Evidences supporting the role of weight bearing exercise in bone health has accumulated from cross sectional, retrospective, prospective and intervention studies(8,9).Bone remodeling occurs in response to physical stress, so physical inactivity can lead to significant bone loss. Weight bearing exercise can increase peak bone mass achieved in adolescence, and a highly significant correlation between bone strength and muscle strength has been determined (10,11)

Weight bearing exercise is the exercise that makes body works against gravity. Regular weight bearing exercises in children and teenager help produce strong bone and are good options for promoting healthy bones (12).Exercise may contribute to the prevention of osteoporosis and fractures by increasing the amount of bone accretion during growth, by reducing menopause related and age related bone loss, or by restoring bone already lost in the elderly (13,14).               Physical activities involving high impact or weight bearing movements provides an osteogenic stimulus that may enhance bone mass at any age. The practice of high impact or weight bearing activities in early childhood may lead to substantial gains of bone mass (15).

2. Subjects,MaterialsandMethods

This study was carried out on 30 adult patients of both sexes suffering from osteoporosis after thyroidectomy, their ages ranged from 20 to 45 years and selected from endocrinal surgery and orthopedic departments at Kasr Al Ainy Teaching Hospital, Cairo University, Egypt during the period of March 2013 to November 2013.

Patients were randomly assigned into two equal groups; Group A (exercises group) and Group B (Control group). Group A received physical exercises program (weight bearing exercises in the form of weight bearing exercises, walking on treadmill, stair climbing and strengthening exercises)(16)in addition to routine medical intervention (Pisphosphonates, calcium and vitamin D) and group B received routine medical intervention (Pisphosphonates, calcium and vitamin D) only.

Exclusion criteria: patients with the following conditions were excluded from the study; early menopause, andropause, patients had drugs that affect bone metabolism (glucocorticoids, heparin, warfarin and cyclosporine), heavy smokers , alcohol drinking, sedentary patients, and patients had any gonadal disease that affects hormonal balance.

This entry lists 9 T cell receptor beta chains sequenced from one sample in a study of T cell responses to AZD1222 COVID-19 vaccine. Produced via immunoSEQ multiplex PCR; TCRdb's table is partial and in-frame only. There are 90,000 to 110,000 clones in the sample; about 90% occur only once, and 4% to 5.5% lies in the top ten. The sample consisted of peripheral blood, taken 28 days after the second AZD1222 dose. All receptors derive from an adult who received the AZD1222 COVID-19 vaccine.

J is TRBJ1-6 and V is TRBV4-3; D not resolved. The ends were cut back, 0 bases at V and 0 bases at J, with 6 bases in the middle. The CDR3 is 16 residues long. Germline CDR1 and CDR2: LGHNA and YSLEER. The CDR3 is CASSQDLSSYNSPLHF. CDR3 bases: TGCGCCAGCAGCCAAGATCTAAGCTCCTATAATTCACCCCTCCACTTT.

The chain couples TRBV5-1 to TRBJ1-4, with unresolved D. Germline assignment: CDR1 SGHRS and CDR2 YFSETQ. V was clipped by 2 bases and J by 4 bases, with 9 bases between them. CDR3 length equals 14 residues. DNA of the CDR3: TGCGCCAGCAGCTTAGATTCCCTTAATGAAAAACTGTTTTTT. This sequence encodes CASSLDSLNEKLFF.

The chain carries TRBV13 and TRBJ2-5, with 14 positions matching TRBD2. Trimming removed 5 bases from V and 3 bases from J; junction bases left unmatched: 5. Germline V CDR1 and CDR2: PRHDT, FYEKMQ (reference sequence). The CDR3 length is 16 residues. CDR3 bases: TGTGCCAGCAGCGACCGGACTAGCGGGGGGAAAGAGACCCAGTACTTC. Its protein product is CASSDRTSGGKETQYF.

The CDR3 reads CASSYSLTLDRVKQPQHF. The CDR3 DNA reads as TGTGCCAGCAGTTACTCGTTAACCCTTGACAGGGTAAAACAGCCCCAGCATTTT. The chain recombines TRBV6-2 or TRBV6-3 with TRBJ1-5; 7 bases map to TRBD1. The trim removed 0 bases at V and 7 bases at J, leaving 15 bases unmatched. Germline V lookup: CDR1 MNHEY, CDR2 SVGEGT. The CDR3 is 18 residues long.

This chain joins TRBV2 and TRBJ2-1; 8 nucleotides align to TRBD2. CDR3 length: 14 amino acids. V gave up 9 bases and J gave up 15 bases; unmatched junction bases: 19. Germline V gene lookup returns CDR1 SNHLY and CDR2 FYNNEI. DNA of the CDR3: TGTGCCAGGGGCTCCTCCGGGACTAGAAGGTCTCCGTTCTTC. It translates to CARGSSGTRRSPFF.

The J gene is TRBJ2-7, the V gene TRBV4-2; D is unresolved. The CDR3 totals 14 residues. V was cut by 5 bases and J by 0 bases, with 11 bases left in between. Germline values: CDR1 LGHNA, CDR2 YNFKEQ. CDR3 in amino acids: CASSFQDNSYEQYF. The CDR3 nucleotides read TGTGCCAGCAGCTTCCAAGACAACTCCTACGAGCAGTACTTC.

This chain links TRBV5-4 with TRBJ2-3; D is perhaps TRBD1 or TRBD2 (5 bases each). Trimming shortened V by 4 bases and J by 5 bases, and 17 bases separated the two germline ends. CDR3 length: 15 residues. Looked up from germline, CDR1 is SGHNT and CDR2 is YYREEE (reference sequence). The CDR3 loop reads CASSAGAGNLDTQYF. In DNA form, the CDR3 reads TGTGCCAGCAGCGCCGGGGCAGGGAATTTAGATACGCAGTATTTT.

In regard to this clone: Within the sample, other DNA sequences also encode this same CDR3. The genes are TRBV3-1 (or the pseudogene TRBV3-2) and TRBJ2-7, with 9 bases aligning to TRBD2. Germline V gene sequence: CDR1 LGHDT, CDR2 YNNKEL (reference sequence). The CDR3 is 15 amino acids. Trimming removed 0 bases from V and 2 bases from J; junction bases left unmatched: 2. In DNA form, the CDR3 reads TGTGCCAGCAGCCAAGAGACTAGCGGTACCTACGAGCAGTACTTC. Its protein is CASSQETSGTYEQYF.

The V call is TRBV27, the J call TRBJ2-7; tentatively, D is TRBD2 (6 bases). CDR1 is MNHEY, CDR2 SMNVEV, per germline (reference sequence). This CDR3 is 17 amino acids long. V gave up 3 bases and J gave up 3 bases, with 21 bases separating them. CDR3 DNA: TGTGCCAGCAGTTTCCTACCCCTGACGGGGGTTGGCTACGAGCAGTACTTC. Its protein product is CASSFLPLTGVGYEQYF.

The work has been carried out in accordance with the code of Ethics of the World Medical Association (Declaration of Helsinki) for experiments involving humans, and parents filled approval consent to share in the study.

Regarding the osteoporosis, the assessment approach was: Dual-energy x-ray absorptiometry.By measuring specific bones, usually the spine, hip, and wrist. The density of these bones was then compared with an average index based on age, sex, and size. The resulting comparison is used to determine risk for fractures and the stage of osteoporosis in an individual.

Average bone mineral density = BMC / W [g/cm2]

BMC = bone mineral content = g/cm

W = width at the scanned line (17).

Data was graded according to Z-score.

Z-score:

The Z-score is the comparison to the age matched normal subject. This is the number of standard deviations a patient's bone mineral density (BMD) differs from the average BMD of their age, sex, and ethnicity. This value is used in premenopausal women, men under the age of 50, and in children. It is most useful when the score is less than 2 standard deviations below this normal. In this setting, it is helpful to scrutinize for coexisting illnesses that may contribute to osteoporosis such as glucocorticoid therapy, hyperparathyroidism, or alcoholism. Z-score minus 1.5 and lower is considered below expected range for age, while Z-score above minus 1.5 is considered within expected range for age(18).